High-level Thematic Debate of the General Assembly in support of the process towards the 2016 special session on the World Drug Problem


Intervention by:

Jeffrey Salim Waheed

Deputy Permanent Representative of the Republic of the Republic of Maldives to the United Nations, Chargé d’affaires, a.i.

New York, 7 May 2015 



Thank you distinguished co-chairs,


On behalf of the Maldives, I would like to express our sincere appreciation to you and the panellists present today. The Maldives commends efforts in support of the process towards the 2016 Special Session of the General Assembly on the World Drug Problem.




Despite the valiant efforts of all countries to counteract the world drug problem, it is clear that it continues to pose a serious threat, directly and indirectly to the health, safety and well-being of all human beings, in particular the most critical demographics of the world’s population, children and the youth. As they are the custodians of our future, we should take all measures necessary to protect our children and the youth from all negative consequences that drugs pose to their physical and intellectual wellbeing.


It is with grave concern, I recognise that over the last few decades, a significant proportion of the Maldivian youth have also fallen victim to the vice of drug abuse. But I at the same time would also like to note that the Government of the Maldives, together with its development partners and the civil society is proactively engaged in combating and eliminating this scourge from our society.


Recognising the unique challenges that the battle against drugs pose; the Maldives has worked with international stakeholders to introduce and enforce specialised legislation on drugs, which are distinct from criminal legislation. The enactment of the Drug Act in 2011 provided the necessary legal framework in this regard. In order to differentiate drug related offenses from the normal criminal offenses, a distinct court known as the ‘Drug Court’ has been established and all drug related offenders channelled to the Drug Court. This has enabled the judiciary to have a more focused approach to these offences, and provide justice in a more equitable and adequate manner. However, this is particularly demanding in practice, given the wide dispersion of the islands of our country, and the limited resources and capacity that we have.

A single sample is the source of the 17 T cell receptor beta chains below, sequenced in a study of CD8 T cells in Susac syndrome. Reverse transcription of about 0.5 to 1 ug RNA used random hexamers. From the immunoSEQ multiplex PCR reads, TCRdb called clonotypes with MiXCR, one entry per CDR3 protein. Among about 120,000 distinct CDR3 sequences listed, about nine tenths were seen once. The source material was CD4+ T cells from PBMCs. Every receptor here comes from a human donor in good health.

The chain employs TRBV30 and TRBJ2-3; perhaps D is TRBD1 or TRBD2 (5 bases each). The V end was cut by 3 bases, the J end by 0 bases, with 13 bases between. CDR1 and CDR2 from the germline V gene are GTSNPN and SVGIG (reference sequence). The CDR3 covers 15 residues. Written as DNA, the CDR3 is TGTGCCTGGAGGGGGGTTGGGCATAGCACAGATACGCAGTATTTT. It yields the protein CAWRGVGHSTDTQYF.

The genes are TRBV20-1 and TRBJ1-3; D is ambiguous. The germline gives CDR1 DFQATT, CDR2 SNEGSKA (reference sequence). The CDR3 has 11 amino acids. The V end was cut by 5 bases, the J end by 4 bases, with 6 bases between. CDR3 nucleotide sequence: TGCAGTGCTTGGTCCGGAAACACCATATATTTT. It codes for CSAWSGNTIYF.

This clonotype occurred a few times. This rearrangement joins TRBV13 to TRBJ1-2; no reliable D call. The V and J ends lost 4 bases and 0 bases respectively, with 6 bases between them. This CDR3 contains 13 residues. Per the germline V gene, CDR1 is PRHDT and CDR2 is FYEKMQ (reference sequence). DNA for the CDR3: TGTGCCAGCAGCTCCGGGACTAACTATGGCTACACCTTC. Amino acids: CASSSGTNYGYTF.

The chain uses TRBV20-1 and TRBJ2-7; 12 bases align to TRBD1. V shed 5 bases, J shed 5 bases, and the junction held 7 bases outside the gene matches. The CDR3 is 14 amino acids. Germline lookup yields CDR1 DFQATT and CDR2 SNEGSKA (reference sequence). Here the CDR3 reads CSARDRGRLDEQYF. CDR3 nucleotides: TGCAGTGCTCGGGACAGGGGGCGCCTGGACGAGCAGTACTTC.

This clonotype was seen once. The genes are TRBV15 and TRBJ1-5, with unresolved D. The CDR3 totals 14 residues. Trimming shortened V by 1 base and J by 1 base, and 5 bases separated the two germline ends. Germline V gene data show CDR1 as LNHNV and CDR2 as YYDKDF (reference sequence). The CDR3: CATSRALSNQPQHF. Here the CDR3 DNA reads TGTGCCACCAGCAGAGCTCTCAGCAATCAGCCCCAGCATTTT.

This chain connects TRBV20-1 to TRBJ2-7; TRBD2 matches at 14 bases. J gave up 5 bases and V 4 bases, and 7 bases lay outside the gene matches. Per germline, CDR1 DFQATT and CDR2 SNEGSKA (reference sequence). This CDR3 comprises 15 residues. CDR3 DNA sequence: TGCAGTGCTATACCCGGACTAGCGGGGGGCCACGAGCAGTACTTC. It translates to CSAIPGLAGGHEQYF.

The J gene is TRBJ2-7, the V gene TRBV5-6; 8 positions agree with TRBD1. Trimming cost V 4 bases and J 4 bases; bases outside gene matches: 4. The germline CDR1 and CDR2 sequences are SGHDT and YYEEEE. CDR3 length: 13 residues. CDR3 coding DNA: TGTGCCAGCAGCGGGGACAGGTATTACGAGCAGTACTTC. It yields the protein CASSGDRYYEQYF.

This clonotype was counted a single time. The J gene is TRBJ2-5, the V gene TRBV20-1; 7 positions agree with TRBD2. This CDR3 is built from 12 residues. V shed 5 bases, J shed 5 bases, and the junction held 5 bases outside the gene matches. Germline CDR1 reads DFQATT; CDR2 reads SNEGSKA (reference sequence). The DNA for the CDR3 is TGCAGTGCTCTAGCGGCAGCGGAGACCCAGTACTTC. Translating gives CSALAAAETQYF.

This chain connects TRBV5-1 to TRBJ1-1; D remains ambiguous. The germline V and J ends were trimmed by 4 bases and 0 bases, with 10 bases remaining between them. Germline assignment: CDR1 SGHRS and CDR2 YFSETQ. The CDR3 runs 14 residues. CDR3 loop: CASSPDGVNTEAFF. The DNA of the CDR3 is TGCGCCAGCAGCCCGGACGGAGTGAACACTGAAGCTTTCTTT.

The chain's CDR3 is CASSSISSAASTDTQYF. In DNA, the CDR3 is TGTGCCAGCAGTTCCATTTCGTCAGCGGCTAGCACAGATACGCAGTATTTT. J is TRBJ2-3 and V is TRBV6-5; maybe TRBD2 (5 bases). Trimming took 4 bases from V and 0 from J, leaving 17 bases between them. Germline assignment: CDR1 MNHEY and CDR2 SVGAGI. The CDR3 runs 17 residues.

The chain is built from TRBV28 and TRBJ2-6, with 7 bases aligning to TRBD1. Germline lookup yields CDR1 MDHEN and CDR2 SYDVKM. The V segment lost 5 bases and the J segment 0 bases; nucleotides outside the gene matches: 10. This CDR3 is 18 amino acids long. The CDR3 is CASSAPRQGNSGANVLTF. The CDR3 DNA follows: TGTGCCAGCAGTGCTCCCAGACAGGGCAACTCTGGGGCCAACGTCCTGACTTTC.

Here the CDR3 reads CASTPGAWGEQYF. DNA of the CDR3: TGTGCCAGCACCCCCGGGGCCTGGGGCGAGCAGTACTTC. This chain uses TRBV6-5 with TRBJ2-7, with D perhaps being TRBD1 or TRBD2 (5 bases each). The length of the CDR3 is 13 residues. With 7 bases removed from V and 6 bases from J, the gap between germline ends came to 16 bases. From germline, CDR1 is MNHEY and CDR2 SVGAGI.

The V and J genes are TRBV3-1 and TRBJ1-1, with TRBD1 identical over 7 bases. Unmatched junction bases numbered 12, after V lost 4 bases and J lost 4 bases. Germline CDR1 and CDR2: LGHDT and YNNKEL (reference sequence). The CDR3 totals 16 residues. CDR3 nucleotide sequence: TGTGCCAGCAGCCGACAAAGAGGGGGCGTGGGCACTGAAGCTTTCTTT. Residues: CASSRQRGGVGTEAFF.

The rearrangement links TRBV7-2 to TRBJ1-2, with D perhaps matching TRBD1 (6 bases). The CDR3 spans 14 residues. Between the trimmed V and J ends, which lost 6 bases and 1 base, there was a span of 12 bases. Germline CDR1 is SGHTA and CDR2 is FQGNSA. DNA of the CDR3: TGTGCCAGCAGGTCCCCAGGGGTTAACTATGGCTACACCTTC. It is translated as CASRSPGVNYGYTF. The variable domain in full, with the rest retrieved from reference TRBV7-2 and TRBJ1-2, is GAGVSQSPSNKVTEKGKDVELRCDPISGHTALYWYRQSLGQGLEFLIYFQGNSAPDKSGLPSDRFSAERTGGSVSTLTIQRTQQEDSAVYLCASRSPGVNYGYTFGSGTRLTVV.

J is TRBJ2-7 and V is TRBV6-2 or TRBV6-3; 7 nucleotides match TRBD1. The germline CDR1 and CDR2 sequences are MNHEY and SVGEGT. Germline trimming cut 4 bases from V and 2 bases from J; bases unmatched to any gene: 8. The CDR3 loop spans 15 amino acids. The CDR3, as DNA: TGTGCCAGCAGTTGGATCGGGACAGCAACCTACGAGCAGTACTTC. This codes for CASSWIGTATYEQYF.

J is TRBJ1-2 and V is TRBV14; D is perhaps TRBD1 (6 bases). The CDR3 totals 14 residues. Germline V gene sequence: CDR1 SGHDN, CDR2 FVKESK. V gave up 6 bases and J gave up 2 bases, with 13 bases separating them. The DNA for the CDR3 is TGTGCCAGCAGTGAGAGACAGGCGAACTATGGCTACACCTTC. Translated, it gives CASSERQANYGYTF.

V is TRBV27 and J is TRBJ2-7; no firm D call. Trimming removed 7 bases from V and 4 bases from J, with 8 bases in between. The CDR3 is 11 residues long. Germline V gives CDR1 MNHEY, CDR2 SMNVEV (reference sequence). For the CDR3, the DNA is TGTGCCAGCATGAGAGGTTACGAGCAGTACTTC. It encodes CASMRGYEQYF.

As implied by the legislation just mentioned, the Maldives is fully aware of the importance of rehabilitation and therefore rehabilitation efforts are coupled with preventative and punitive measures in order to effectively counteract the alarming incidence of use and abuse of drugs in our society. We should not underestimate the gruelling journey of rehabilitation and especially how easily one could  relapse. Not only because drugs have become more easily accessible, but also due to the addictive and corrupting biological effects  drugs have on human beings and their inhibition threshold.


In terms of prevention, monitoring and search measures have also been strengthened across the Maldives to eliminate the smuggling and distribution of drugs. Just a few months ago, a K-9 dog squad has been introduced in the Maldives to assist the police and law-enforcement personnel in detecting drug smugglers and distributors.




Dialogue such as this is vital in informing each other about new approaches and achievements in reduction strategies, as the World Drug Problem remains a common and shared concern. We should utilise the information and experiences shared in today’s session to build further ammunition in our battle against drugs and eradicate this menace and protect our future generations.